Art professor offers tips on brushing up portfolios

As the semester nears its end, students usually scramble to study for their final exams and work on their final projects. While this is a motif throughout campus, a few departments take end of the semester assessments to a new level, through a process known as portfolio reviews.

For art students in particular, this assessment, which occurs twice in their four years at MSUM, is a stressful and somewhat scary time for them. Taken very seriously throughout the art department, faculty encourages students to put forth great effort throughout the process.

Art and design professor Anna Arnar has been involved in the portfolio review process in the past and understands the pressure that it puts on students and thinks it is a great experience for them.

“We try to set it up so it’s like a professional context,” she said. “It even comes down to the level of dress.”

When preparing to dress for the review, Arnar thinks students should ask themselves if they would go to an interview that way.

While this may seem like overkill to some students, the professional nature of the process gives students an insight into the pressures of the real world.

“The other thing that we look at is professional execution,” she said. “They have to mat their work and sometimes frame it.”

While some students may find this extra work frivolous, Arnar assures students that it will help them out in the long run.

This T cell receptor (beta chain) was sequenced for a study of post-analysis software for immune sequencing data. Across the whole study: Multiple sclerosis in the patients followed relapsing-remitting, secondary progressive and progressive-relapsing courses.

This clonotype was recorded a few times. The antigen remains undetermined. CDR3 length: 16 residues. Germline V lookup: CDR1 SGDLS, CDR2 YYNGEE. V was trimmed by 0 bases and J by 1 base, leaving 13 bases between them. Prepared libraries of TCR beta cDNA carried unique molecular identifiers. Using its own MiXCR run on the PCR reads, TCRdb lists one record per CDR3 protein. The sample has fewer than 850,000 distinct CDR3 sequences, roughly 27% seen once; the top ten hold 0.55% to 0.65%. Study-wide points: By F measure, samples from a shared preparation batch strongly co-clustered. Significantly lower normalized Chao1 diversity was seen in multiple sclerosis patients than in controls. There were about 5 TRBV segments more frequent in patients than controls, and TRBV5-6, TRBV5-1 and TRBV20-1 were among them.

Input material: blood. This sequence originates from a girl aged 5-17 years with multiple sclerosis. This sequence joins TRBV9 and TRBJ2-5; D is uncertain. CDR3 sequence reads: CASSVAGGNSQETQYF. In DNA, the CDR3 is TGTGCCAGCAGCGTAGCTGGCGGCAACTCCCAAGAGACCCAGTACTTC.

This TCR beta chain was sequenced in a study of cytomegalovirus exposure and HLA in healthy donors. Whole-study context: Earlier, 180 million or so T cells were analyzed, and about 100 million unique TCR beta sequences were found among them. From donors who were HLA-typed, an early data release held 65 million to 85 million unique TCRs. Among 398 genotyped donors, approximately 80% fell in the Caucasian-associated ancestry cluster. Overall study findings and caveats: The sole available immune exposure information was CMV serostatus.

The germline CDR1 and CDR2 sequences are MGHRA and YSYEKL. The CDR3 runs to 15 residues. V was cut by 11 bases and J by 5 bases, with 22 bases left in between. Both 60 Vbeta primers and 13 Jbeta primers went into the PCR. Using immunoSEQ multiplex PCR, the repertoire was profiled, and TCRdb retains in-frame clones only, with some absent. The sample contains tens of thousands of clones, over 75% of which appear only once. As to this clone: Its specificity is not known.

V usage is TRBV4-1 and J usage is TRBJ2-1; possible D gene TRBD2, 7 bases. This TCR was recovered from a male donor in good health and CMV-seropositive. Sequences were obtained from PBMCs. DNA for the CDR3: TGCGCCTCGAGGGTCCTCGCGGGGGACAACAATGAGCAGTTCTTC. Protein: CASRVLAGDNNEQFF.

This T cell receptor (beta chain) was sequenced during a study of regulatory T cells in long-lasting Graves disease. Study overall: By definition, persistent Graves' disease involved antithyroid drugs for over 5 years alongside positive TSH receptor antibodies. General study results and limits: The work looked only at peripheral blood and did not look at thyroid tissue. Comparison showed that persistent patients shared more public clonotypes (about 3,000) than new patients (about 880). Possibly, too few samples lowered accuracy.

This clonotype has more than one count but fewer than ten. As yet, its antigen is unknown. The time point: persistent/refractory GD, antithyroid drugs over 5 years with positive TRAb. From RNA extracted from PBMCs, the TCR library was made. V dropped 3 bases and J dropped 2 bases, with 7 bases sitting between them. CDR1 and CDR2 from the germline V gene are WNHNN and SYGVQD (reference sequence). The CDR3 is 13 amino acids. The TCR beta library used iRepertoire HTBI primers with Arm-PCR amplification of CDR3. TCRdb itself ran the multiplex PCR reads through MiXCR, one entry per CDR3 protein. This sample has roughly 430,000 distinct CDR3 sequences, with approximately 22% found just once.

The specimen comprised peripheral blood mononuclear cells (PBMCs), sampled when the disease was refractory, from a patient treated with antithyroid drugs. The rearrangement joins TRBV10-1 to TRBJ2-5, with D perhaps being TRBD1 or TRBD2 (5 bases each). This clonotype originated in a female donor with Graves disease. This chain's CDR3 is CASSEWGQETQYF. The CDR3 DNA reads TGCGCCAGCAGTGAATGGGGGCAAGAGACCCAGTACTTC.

The faculty who review the students during this process also take note of not only the students’ work, but the way students are able to speak about it.

“We actually evaluate them on their oral proficiency,” Arnar said. “One thing artists need to know is how to talk about their work. That’s hugely important.”

For students who succeed in their freshman year as an art student, which Arnar calls the “foundation and drawing year,” portfolio review shouldn’t terrifying, as they should have a good grasp on what they did throughout the year as well as the vocabulary necessary to  speak about their work.

“They have to be able to assess their strengths and weaknesses and not just think about individual projects, but about the scope of their whole work,” Arnar said.

Faculty in the art department know that, even if they have a good grasp on their work, students may be anxious about the portfolio review process. For students feeling this anxiety, Arnar had some advice.

“Be organized,” she said.

Arnar also encourages students to talk to fellow students who have gone through the process before as the best advice can come from them.

“We also offer workshops on how to prepare,” she said.

Arnar also explains that her fellow faculty members, along with herself, talk about portfolio reviews rigorously in the classroom.

Arnar’s final piece of advice for students is what she feels is the quite important for students to be successful.

“Practice talking about your projects,” she said. “Be prepared and think it through.”

While portfolio reviews are a stressful time in art students’ college careers, the art department believes that the reviews are a great assessment tool and are a great experience for students, as the insight the reviews give students into the professional world are an experience students can take with them into their lives after college.

The faculty of the art department are pleased with how much work a majority of the students put into this review process.

“We are proud of the students,” Arnar said.


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